Zigbee2MQTT:info  2019-11-09T13:04:03: Connected to MQTT server

Zigbee2MQTT can be stopped by pressing CTRL + C.

5. (Optional) Running as a daemon with systemctl #

To run Zigbee2MQTT as daemon (in background) and start it automatically on boot we will run Zigbee2MQTT with systemctl.

# Create a systemctl configuration file for Zigbee2MQTT
sudo nano /etc/systemd/system/zigbee2mqtt.service

Add the following to this file:


ExecStart=/usr/bin/npm start
# Or use StandardOutput=null if you don't want Zigbee2MQTT messages filling syslog, for more options see systemd.exec(5)


NOTE: If you are using a Raspberry Pi 1 or Zero AND if you followed this guide, replace ExecStart=/usr/bin/npm start with ExecStart=/usr/local/bin/npm start.

Save the file and exit.

Verify that the configuration works:

# Start Zigbee2MQTT
sudo systemctl start zigbee2mqtt

# Show status
systemctl status zigbee2mqtt.service

Output should look like:

pi@raspberry:/opt/zigbee2mqtt $ systemctl status zigbee2mqtt.service
● zigbee2mqtt.service - zigbee2mqtt
   Loaded: loaded (/etc/systemd/system/zigbee2mqtt.service; disabled; vendor preset: enabled)
   Active: active (running) since Thu 2018-06-07 20:27:22 BST; 3s ago
 Main PID: 665 (npm)
   CGroup: /system.slice/zigbee2mqtt.service
           β”œβ”€665 npm
           β”œβ”€678 sh -c node index.js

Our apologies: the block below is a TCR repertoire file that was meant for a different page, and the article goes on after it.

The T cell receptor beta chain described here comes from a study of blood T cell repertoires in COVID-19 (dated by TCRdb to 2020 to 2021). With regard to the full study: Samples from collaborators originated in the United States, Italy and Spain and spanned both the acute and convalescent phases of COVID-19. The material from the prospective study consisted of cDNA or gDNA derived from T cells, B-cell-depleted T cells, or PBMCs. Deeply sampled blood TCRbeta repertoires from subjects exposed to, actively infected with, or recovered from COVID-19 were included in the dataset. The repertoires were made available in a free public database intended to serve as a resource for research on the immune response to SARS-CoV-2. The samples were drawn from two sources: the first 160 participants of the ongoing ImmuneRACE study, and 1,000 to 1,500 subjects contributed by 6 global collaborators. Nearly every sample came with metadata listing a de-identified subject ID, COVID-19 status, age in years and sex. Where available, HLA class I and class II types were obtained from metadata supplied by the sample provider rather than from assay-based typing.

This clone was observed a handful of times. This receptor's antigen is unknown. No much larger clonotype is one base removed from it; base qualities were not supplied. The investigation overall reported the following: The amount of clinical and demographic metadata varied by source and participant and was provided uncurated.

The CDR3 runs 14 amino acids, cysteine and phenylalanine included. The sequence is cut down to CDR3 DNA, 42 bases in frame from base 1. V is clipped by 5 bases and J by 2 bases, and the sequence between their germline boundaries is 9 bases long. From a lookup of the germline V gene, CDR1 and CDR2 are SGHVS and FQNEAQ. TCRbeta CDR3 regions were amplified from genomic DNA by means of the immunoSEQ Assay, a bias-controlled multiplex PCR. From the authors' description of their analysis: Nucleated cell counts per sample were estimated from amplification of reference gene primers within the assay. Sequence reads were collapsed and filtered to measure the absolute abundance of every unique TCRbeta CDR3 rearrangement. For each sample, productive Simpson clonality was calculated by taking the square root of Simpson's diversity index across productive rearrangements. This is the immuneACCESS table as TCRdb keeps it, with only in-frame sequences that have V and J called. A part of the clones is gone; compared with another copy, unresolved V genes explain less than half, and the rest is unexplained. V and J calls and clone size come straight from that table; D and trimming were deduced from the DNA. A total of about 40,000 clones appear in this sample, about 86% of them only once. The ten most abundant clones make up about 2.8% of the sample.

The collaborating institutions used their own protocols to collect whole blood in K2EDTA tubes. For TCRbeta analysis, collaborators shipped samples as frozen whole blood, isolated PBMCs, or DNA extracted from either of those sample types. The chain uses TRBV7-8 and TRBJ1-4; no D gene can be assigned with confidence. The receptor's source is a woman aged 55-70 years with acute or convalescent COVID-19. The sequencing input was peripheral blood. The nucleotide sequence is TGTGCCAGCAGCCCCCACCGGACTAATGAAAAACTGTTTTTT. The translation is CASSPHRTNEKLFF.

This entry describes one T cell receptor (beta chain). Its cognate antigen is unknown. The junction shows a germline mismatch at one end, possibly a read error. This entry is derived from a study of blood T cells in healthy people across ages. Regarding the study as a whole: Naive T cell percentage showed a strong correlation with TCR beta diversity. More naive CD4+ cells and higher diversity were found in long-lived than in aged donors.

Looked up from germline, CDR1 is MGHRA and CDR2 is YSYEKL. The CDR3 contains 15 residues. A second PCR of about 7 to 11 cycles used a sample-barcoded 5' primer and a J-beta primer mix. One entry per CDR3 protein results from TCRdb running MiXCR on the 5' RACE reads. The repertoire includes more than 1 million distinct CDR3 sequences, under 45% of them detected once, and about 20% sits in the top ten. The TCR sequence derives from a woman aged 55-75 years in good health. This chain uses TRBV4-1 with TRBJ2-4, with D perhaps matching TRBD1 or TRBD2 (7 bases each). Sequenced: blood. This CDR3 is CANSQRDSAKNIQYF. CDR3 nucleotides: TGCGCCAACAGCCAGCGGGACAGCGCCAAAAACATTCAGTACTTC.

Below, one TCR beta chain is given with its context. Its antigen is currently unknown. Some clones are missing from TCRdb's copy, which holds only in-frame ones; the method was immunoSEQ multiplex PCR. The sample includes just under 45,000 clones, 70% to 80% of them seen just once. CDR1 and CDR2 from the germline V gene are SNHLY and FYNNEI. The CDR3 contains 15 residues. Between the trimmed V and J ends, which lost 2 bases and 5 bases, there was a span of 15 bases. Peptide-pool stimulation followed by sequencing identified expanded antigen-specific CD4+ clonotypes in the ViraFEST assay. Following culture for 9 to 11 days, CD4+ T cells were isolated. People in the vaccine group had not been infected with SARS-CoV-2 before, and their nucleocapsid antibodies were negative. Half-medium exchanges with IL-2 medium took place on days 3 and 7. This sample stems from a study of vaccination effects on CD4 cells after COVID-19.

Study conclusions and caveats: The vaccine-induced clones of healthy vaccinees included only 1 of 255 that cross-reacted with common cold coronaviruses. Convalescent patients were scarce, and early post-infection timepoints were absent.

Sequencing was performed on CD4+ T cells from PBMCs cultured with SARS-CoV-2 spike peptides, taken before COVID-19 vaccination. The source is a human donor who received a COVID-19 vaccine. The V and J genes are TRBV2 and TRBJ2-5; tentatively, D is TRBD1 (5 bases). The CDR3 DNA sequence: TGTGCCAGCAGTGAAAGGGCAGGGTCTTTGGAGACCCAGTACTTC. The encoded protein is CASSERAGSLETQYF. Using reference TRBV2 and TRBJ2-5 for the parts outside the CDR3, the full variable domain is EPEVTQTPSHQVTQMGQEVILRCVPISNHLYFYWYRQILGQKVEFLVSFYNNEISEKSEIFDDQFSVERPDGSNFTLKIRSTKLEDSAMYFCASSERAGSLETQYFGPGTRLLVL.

└─679 node index.js

Jun 07 20:27:22 raspberry systemd[1]: Started zigbee2mqtt.
Jun 07 20:27:23 raspberry npm[665]: > zigbee2mqtt@1.6.0 start /opt/zigbee2mqtt
Jun 07 20:27:23 raspberry npm[665]: > node index.js
Jun 07 20:27:24 raspberry npm[665]: Zigbee2MQTT:info  2019-11-09T13:04:01: Logging to directory: '/opt/zigbee2mqtt/data/log/2019-11-09.14-04-01'
Jun 07 20:27:25 raspberry npm[665]: Zigbee2MQTT:info  2019-11-09T13:04:01: Starting Zigbee2MQTT version 1.6.0 (commit #720e393)

Now that everything works, we want systemctl to start Zigbee2MQTT automatically on boot, this can be done by executing:

sudo systemctl enable zigbee2mqtt.service

Done! πŸ˜ƒ

Some tips that can be handy later:

# Stopping Zigbee2MQTT
sudo systemctl stop zigbee2mqtt

# Starting Zigbee2MQTT
sudo systemctl start zigbee2mqtt

# View the log of Zigbee2MQTT
sudo journalctl -u zigbee2mqtt.service -f

6. (For later) Update Zigbee2MQTT to the latest version #

To update Zigbee2MQTT to the latest version, execute:

# Stop Zigbee2MQTT and go to directory
sudo systemctl stop zigbee2mqtt
cd /opt/zigbee2mqtt

# Backup configuration
cp -R data data-backup

# Update
git checkout HEAD -- npm-shrinkwrap.json
git pull
npm ci

# Restore configuration
cp -R data-backup/* data
rm -rf data-backup

# Start Zigbee2MQTT
sudo systemctl start zigbee2mqtt

What’s next? #

Pairing devices